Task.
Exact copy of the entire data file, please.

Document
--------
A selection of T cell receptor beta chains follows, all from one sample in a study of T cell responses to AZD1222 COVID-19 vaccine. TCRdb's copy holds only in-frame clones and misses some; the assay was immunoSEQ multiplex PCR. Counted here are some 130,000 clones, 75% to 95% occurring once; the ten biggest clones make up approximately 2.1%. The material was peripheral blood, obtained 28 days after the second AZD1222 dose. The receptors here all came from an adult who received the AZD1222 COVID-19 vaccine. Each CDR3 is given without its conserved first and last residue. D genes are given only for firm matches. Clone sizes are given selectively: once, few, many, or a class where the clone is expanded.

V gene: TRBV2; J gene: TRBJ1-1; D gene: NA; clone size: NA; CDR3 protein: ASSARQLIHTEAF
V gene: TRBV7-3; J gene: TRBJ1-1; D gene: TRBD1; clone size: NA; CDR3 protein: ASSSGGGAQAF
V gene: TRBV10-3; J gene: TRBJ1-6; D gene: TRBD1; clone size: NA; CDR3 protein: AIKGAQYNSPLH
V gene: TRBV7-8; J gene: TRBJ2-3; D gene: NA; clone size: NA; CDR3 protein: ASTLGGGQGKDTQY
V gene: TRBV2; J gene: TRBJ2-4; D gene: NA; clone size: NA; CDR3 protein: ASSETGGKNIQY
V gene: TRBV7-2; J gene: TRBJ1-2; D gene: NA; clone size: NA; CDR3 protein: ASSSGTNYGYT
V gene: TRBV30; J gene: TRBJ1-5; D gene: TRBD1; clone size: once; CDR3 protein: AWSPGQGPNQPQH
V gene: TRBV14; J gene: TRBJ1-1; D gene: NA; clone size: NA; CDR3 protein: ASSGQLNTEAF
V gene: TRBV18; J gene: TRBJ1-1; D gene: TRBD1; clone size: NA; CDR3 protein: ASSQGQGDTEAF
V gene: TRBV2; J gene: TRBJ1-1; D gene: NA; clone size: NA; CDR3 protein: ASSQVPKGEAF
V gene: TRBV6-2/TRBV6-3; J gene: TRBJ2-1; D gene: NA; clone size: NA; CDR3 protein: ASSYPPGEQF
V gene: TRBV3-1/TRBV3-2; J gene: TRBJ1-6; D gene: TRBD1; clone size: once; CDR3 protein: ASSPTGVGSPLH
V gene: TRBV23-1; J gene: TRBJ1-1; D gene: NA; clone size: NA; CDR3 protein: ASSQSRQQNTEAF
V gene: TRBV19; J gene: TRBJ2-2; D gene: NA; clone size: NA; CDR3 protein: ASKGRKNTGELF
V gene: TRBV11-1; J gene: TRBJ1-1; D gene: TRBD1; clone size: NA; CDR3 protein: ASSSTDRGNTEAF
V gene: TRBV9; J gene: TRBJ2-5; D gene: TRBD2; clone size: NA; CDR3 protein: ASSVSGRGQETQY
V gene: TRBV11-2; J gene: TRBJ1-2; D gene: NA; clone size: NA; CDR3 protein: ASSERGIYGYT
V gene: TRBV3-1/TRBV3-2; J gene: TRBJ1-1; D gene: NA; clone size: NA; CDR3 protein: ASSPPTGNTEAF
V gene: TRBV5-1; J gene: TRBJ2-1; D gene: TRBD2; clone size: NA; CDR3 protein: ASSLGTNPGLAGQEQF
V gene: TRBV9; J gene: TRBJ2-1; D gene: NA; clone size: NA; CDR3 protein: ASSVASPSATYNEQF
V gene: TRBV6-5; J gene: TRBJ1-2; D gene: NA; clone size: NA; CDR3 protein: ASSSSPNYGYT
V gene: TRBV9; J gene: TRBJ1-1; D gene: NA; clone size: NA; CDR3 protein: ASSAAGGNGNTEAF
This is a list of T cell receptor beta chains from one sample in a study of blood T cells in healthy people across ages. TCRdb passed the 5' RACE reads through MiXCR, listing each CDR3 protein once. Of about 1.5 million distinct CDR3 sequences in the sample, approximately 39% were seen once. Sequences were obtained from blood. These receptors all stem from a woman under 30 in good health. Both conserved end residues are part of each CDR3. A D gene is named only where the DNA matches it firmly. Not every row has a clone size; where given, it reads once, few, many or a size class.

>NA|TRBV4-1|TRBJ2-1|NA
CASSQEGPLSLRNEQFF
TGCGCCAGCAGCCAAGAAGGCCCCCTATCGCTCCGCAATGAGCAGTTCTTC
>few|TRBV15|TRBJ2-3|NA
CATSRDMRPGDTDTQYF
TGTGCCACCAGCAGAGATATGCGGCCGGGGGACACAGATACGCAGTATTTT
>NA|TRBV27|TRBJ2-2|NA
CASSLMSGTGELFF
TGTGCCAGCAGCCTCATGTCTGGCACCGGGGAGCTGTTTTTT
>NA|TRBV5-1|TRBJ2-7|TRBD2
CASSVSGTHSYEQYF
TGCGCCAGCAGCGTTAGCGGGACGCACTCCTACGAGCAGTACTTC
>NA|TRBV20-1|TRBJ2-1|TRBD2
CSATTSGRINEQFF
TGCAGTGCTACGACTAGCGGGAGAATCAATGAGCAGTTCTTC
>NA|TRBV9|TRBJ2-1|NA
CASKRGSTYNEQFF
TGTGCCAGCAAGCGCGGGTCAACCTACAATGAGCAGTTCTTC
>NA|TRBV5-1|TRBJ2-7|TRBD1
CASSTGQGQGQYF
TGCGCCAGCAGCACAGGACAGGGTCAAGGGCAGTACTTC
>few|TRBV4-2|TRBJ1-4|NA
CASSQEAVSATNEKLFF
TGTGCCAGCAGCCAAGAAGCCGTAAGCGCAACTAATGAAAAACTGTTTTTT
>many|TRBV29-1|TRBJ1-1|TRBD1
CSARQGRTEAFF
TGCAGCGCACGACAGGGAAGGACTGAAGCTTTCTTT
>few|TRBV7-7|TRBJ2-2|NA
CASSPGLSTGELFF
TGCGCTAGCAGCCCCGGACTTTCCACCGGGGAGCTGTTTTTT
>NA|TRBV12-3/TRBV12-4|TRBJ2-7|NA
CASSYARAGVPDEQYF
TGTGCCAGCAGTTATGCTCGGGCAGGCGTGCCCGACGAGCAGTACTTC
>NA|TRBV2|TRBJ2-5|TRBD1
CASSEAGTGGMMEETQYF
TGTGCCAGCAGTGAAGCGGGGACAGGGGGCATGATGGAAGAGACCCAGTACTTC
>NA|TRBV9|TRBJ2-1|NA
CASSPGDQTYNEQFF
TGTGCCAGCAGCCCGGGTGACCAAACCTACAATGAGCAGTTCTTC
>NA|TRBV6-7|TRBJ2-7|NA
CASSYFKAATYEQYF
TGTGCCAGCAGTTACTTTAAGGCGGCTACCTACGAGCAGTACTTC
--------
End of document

A selection of T cell receptor beta chains follows, all from one sample in a study of T cell responses to AZD1222 COVID-19 vaccine. TCRdb's copy holds only in-frame clones and misses some; the assay was immunoSEQ multiplex PCR. Counted here are some 130,000 clones, 75% to 95% occurring once; the ten biggest clones make up approximately 2.1%. The material was peripheral blood, obtained 28 days after the second AZD1222 dose. The receptors here all came from an adult who received the AZD1222 COVID-19 vaccine. Each CDR3 is given without its conserved first and last residue. D genes are given only for firm matches. Clone sizes are given selectively: once, few, many, or a class where the clone is expanded.

V gene: TRBV2; J gene: TRBJ1-1; D gene: NA; clone size: NA; CDR3 protein: ASSARQLIHTEAF
V gene: TRBV7-3; J gene: TRBJ1-1; D gene: TRBD1; clone size: NA; CDR3 protein: ASSSGGGAQAF
V gene: TRBV10-3; J gene: TRBJ1-6; D gene: TRBD1; clone size: NA; CDR3 protein: AIKGAQYNSPLH
V gene: TRBV7-8; J gene: TRBJ2-3; D gene: NA; clone size: NA; CDR3 protein: ASTLGGGQGKDTQY
V gene: TRBV2; J gene: TRBJ2-4; D gene: NA; clone size: NA; CDR3 protein: ASSETGGKNIQY
V gene: TRBV7-2; J gene: TRBJ1-2; D gene: NA; clone size: NA; CDR3 protein: ASSSGTNYGYT
V gene: TRBV30; J gene: TRBJ1-5; D gene: TRBD1; clone size: once; CDR3 protein: AWSPGQGPNQPQH
V gene: TRBV14; J gene: TRBJ1-1; D gene: NA; clone size: NA; CDR3 protein: ASSGQLNTEAF
V gene: TRBV18; J gene: TRBJ1-1; D gene: TRBD1; clone size: NA; CDR3 protein: ASSQGQGDTEAF
V gene: TRBV2; J gene: TRBJ1-1; D gene: NA; clone size: NA; CDR3 protein: ASSQVPKGEAF
V gene: TRBV6-2/TRBV6-3; J gene: TRBJ2-1; D gene: NA; clone size: NA; CDR3 protein: ASSYPPGEQF
V gene: TRBV3-1/TRBV3-2; J gene: TRBJ1-6; D gene: TRBD1; clone size: once; CDR3 protein: ASSPTGVGSPLH
V gene: TRBV23-1; J gene: TRBJ1-1; D gene: NA; clone size: NA; CDR3 protein: ASSQSRQQNTEAF
V gene: TRBV19; J gene: TRBJ2-2; D gene: NA; clone size: NA; CDR3 protein: ASKGRKNTGELF
V gene: TRBV11-1; J gene: TRBJ1-1; D gene: TRBD1; clone size: NA; CDR3 protein: ASSSTDRGNTEAF
V gene: TRBV9; J gene: TRBJ2-5; D gene: TRBD2; clone size: NA; CDR3 protein: ASSVSGRGQETQY
V gene: TRBV11-2; J gene: TRBJ1-2; D gene: NA; clone size: NA; CDR3 protein: ASSERGIYGYT
V gene: TRBV3-1/TRBV3-2; J gene: TRBJ1-1; D gene: NA; clone size: NA; CDR3 protein: ASSPPTGNTEAF
V gene: TRBV5-1; J gene: TRBJ2-1; D gene: TRBD2; clone size: NA; CDR3 protein: ASSLGTNPGLAGQEQF
V gene: TRBV9; J gene: TRBJ2-1; D gene: NA; clone size: NA; CDR3 protein: ASSVASPSATYNEQF
V gene: TRBV6-5; J gene: TRBJ1-2; D gene: NA; clone size: NA; CDR3 protein: ASSSSPNYGYT
V gene: TRBV9; J gene: TRBJ1-1; D gene: NA; clone size: NA; CDR3 protein: ASSAAGGNGNTEAF
This is a list of T cell receptor beta chains from one sample in a study of blood T cells in healthy people across ages. TCRdb passed the 5' RACE reads through MiXCR, listing each CDR3 protein once. Of about 1.5 million distinct CDR3 sequences in the sample, approximately 39% were seen once. Sequences were obtained from blood. These receptors all stem from a woman under 30 in good health. Both conserved end residues are part of each CDR3. A D gene is named only where the DNA matches it firmly. Not every row has a clone size; where given, it reads once, few, many or a size class.

>NA|TRBV4-1|TRBJ2-1|NA
CASSQEGPLSLRNEQFF
TGCGCCAGCAGCCAAGAAGGCCCCCTATCGCTCCGCAATGAGCAGTTCTTC
>few|TRBV15|TRBJ2-3|NA
CATSRDMRPGDTDTQYF
TGTGCCACCAGCAGAGATATGCGGCCGGGGGACACAGATACGCAGTATTTT
>NA|TRBV27|TRBJ2-2|NA
CASSLMSGTGELFF
TGTGCCAGCAGCCTCATGTCTGGCACCGGGGAGCTGTTTTTT
>NA|TRBV5-1|TRBJ2-7|TRBD2
CASSVSGTHSYEQYF
TGCGCCAGCAGCGTTAGCGGGACGCACTCCTACGAGCAGTACTTC
>NA|TRBV20-1|TRBJ2-1|TRBD2
CSATTSGRINEQFF
TGCAGTGCTACGACTAGCGGGAGAATCAATGAGCAGTTCTTC
>NA|TRBV9|TRBJ2-1|NA
CASKRGSTYNEQFF
TGTGCCAGCAAGCGCGGGTCAACCTACAATGAGCAGTTCTTC
>NA|TRBV5-1|TRBJ2-7|TRBD1
CASSTGQGQGQYF
TGCGCCAGCAGCACAGGACAGGGTCAAGGGCAGTACTTC
>few|TRBV4-2|TRBJ1-4|NA
CASSQEAVSATNEKLFF
TGTGCCAGCAGCCAAGAAGCCGTAAGCGCAACTAATGAAAAACTGTTTTTT
>many|TRBV29-1|TRBJ1-1|TRBD1
CSARQGRTEAFF
TGCAGCGCACGACAGGGAAGGACTGAAGCTTTCTTT
>few|TRBV7-7|TRBJ2-2|NA
CASSPGLSTGELFF
TGCGCTAGCAGCCCCGGACTTTCCACCGGGGAGCTGTTTTTT
>NA|TRBV12-3/TRBV12-4|TRBJ2-7|NA
CASSYARAGVPDEQYF
TGTGCCAGCAGTTATGCTCGGGCAGGCGTGCCCGACGAGCAGTACTTC
>NA|TRBV2|TRBJ2-5|TRBD1
CASSEAGTGGMMEETQYF
TGTGCCAGCAGTGAAGCGGGGACAGGGGGCATGATGGAAGAGACCCAGTACTTC
>NA|TRBV9|TRBJ2-1|NA
CASSPGDQTYNEQFF
TGTGCCAGCAGCCCGGGTGACCAAACCTACAATGAGCAGTTCTTC
>NA|TRBV6-7|TRBJ2-7|NA
CASSYFKAATYEQYF
TGTGCCAGCAGTTACTTTAAGGCGGCTACCTACGAGCAGTACTTC